It’s both a valuable creative exercise and a useful mindset, to attempt objectivity by removing the context of the present in attempting such a task. The challenge forces one to take in the gestalt of human endeavor, to consider the manifold consequences of human activity over not just generations, but eons.
I set myself a similar task in my own work recently, the conclusions of which are articulated in a new text piece, “Anthropocenic Midden Survey – Preliminary Report.” I extracted trash artifacts from Minnesota’s Lake Hiawatha and examined them from the vantage of archaeologists in the distant future. Today, when archaeologists study ancient cultures, valuable information is gleaned from midden sites where waste was discarded. Our waste will surely outlive us as well. What will future generations think of us? What will they learn about our lives from what we’ve discarded and left behind for them to find? Are the stories, the choices, revealed in our waste how we wish to be remembered?
My “preliminary report,” like the WIPP artists’ thought experiment, imagines the waste legacy of humankind as examined through an archaeological dig site; the site for my project is Lake Hiawatha, into which the storm drains of south Minneapolis are emptied. Like the WIPP group, this report presumes that future archaeologists will likely be examining our culture without the benefit of contemporary knowledge, language, and cultural markers we now take for granted. Even without those cues, such future investigations into our waste would plainly reveal ours to be a society at a tipping point of climatic and ecological disaster.
In the “preliminary report,” every strata of our diverse community is represented in the trash items included in the collection. For the project, I removed over 100 large bags of garbage from Lake Hiawatha in 2015. My colleagues and I sorted, counted, and displayed a ten-percent sample of the entire trash count. This work is aimed at bringing about an effective system of mitigation at Lake Hiawatha and raising awareness about community behaviors that impact water quality.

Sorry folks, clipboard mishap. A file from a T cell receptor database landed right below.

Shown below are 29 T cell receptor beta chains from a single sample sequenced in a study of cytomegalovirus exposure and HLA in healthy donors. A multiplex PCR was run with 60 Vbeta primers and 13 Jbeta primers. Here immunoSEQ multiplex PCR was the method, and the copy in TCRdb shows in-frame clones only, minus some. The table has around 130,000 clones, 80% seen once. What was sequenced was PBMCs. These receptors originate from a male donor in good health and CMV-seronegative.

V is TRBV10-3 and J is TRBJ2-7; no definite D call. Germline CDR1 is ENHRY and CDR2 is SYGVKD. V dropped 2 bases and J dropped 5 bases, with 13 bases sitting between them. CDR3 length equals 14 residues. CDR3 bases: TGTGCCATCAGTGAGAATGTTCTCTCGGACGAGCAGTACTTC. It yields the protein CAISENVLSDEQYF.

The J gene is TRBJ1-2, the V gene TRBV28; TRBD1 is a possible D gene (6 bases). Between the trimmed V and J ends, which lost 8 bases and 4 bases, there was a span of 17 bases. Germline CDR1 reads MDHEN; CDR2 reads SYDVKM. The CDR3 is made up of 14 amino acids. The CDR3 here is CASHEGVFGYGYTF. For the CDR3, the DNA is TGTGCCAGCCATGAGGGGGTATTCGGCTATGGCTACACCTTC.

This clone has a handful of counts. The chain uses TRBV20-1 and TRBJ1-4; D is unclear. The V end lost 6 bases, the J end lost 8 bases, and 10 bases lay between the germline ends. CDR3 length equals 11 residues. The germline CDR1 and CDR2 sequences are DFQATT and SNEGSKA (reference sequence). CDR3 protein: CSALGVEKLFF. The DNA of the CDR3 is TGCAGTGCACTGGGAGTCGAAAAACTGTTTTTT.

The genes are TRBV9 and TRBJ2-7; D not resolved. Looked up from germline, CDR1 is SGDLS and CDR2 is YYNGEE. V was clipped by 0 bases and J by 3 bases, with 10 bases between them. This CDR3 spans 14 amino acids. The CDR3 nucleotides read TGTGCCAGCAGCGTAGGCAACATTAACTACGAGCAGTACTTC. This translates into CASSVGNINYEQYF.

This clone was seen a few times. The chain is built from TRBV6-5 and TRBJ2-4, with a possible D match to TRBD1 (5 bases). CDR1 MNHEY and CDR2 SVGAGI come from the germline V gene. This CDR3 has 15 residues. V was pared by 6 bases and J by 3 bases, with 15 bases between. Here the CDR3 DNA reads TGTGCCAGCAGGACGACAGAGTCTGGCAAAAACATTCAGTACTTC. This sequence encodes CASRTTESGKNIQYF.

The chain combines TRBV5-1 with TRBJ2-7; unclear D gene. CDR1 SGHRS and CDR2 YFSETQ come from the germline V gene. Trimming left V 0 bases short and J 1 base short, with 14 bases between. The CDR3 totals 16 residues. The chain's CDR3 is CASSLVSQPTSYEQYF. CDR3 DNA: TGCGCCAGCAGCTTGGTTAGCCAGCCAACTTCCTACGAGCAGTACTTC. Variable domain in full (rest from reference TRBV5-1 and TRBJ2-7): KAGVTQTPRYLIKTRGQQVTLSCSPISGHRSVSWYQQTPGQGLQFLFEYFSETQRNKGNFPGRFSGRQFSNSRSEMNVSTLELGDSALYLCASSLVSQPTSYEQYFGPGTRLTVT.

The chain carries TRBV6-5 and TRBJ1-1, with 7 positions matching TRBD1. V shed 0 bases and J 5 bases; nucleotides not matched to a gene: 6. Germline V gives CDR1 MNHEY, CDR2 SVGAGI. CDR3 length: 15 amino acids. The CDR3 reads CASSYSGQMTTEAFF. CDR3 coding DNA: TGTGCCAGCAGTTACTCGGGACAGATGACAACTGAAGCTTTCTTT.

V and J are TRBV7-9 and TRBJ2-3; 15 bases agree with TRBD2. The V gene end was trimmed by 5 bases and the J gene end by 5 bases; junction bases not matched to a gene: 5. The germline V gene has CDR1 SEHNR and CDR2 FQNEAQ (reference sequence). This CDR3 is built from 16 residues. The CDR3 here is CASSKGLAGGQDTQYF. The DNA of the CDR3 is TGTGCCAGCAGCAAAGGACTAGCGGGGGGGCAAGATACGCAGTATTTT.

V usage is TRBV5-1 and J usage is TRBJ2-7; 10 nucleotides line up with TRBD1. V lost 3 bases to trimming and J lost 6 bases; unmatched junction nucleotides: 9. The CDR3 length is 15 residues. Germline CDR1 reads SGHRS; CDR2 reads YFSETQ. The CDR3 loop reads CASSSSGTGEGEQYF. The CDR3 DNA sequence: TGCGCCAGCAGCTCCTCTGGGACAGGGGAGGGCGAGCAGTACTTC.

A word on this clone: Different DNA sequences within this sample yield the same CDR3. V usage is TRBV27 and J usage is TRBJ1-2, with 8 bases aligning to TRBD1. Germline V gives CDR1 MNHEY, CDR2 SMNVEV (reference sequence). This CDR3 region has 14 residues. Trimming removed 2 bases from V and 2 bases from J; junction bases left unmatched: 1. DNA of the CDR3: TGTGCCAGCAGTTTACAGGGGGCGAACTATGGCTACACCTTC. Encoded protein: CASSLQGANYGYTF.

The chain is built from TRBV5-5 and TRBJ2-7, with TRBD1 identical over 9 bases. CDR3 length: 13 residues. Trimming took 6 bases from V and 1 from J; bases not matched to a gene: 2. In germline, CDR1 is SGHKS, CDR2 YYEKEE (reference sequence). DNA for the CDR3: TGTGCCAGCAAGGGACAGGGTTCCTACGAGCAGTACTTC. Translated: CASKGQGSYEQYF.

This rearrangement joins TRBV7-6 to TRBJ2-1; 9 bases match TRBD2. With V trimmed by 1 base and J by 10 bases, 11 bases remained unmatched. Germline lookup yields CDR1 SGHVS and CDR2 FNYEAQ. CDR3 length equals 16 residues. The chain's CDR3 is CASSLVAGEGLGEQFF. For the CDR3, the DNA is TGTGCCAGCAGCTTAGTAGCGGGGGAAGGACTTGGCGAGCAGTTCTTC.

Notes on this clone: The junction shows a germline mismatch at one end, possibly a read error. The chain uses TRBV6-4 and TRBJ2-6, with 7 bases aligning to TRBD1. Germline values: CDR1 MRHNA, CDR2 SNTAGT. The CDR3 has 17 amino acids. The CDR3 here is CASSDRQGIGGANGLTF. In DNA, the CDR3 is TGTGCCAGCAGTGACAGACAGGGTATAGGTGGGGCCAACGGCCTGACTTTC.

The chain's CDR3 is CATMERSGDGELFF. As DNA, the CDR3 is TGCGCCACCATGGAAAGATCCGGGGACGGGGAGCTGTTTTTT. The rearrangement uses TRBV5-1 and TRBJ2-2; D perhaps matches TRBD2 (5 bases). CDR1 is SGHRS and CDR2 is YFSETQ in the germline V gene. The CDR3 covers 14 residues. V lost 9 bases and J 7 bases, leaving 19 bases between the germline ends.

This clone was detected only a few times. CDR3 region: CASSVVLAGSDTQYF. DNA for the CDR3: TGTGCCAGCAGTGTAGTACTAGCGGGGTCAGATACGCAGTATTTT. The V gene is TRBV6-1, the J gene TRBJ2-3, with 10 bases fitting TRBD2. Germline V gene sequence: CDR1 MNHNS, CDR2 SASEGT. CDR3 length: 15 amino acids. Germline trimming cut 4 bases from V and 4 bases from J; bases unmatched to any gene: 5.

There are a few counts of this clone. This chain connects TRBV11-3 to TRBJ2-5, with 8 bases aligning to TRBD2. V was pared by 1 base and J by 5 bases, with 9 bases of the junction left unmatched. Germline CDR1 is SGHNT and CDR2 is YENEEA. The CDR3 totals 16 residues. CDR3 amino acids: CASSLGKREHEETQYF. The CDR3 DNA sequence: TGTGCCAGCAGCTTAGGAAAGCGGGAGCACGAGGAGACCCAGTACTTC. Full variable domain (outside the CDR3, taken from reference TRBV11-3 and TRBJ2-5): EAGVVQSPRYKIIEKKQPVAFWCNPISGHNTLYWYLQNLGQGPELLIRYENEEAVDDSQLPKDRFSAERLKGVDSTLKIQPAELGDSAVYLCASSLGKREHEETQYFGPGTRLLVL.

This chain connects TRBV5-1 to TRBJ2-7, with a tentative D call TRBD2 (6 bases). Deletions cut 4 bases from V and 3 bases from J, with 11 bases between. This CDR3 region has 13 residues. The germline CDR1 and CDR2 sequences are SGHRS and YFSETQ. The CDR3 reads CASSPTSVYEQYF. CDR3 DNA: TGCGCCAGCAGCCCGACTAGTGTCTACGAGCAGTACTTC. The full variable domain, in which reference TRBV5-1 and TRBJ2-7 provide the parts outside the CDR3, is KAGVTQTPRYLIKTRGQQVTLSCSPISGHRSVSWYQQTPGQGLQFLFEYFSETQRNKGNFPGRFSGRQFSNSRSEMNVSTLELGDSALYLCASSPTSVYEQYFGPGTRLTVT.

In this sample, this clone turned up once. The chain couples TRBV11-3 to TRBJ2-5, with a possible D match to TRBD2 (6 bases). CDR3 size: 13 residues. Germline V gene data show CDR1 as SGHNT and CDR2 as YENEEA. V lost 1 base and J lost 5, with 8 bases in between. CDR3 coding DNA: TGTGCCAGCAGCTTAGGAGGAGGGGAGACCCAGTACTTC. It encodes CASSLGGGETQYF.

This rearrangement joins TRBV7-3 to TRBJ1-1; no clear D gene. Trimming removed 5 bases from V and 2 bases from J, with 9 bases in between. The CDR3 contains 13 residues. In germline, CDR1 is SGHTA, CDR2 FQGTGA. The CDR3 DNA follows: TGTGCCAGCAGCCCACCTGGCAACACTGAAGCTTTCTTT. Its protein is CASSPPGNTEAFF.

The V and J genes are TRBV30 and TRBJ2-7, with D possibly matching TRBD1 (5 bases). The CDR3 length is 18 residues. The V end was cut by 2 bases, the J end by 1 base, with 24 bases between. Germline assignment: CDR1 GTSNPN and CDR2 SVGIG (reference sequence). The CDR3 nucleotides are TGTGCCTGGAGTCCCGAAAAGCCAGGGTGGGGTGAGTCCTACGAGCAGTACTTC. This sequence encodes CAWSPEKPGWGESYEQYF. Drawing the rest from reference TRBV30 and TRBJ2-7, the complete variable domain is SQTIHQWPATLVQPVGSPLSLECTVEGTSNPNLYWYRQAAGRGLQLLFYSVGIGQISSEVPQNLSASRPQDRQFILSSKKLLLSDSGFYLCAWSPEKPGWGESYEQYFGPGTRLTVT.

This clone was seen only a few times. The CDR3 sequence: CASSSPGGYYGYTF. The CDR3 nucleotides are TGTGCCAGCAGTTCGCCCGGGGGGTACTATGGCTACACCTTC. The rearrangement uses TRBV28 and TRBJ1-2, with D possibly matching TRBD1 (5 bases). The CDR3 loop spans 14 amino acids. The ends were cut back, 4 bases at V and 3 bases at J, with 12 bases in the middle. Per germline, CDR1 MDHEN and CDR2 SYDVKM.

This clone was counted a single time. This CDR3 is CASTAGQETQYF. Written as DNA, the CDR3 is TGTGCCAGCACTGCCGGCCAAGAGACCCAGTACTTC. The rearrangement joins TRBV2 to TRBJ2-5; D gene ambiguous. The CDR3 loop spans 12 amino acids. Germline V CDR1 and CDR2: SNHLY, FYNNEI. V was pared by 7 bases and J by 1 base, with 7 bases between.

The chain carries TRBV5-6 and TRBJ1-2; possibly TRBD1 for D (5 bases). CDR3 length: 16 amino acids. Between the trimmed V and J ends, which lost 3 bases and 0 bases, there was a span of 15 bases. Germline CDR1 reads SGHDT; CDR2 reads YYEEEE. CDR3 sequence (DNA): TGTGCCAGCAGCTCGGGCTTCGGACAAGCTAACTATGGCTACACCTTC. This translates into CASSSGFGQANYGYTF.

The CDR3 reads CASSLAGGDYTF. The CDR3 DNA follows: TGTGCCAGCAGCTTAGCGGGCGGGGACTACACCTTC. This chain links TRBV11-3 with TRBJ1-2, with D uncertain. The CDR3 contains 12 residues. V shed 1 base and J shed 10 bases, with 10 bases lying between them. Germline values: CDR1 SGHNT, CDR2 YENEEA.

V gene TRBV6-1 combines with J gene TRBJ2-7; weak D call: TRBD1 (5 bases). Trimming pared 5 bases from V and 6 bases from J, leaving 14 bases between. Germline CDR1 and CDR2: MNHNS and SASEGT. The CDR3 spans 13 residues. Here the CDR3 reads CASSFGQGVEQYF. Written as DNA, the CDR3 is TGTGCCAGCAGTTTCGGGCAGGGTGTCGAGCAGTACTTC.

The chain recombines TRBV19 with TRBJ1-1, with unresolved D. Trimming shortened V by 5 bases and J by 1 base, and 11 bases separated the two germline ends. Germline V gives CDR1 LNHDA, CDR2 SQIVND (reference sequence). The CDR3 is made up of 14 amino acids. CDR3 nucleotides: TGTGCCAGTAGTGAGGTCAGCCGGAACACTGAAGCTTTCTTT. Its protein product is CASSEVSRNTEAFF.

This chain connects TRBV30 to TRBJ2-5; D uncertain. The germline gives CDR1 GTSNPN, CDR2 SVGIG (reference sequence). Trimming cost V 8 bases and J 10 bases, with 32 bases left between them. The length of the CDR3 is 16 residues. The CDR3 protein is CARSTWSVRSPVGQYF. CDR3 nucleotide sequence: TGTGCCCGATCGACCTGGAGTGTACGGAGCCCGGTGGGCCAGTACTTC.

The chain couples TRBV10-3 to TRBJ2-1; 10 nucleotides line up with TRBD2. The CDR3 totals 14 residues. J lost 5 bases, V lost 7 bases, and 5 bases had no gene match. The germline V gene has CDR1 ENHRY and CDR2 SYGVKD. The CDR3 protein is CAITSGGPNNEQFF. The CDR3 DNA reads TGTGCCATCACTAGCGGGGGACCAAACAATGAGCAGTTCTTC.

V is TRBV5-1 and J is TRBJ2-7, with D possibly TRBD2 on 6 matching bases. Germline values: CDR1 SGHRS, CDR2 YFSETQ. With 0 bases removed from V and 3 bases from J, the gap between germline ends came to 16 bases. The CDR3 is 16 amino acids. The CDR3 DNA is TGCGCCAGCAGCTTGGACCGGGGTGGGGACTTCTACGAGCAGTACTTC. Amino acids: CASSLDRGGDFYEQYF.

But the waste products at the center of the WIPP site are much deadlier than everyday garbage. While our plastic trash may still be around in 10,000 years, the effects of nuclear waste are both more lethal and persistent, an immediate threat to any who might eventually investigate the site, and to the planetary ecosystem as a whole well into the future.
Take stock of evidence found in our waste, and you find signs pointing to the contradictory behavior of a species whose members are caught in an addictive, corrosive cycle of consumption, dependent on destructive practices and individual consumption patterns that erode and destroy the very system of life upon which the species, as a whole, relies for survival. The curated artifacts selected by these future archaeologists for the fictional report on the waste items collected from Lake Hiawatha reveal much about current our current consumption and waste patterns, but it also offer a lens through which to see the greater dilemma that the WIPP group’s work points toward. It’s a view, writ small, of the same global stakes and circumstances of the changes endemic to our planet’s present and future.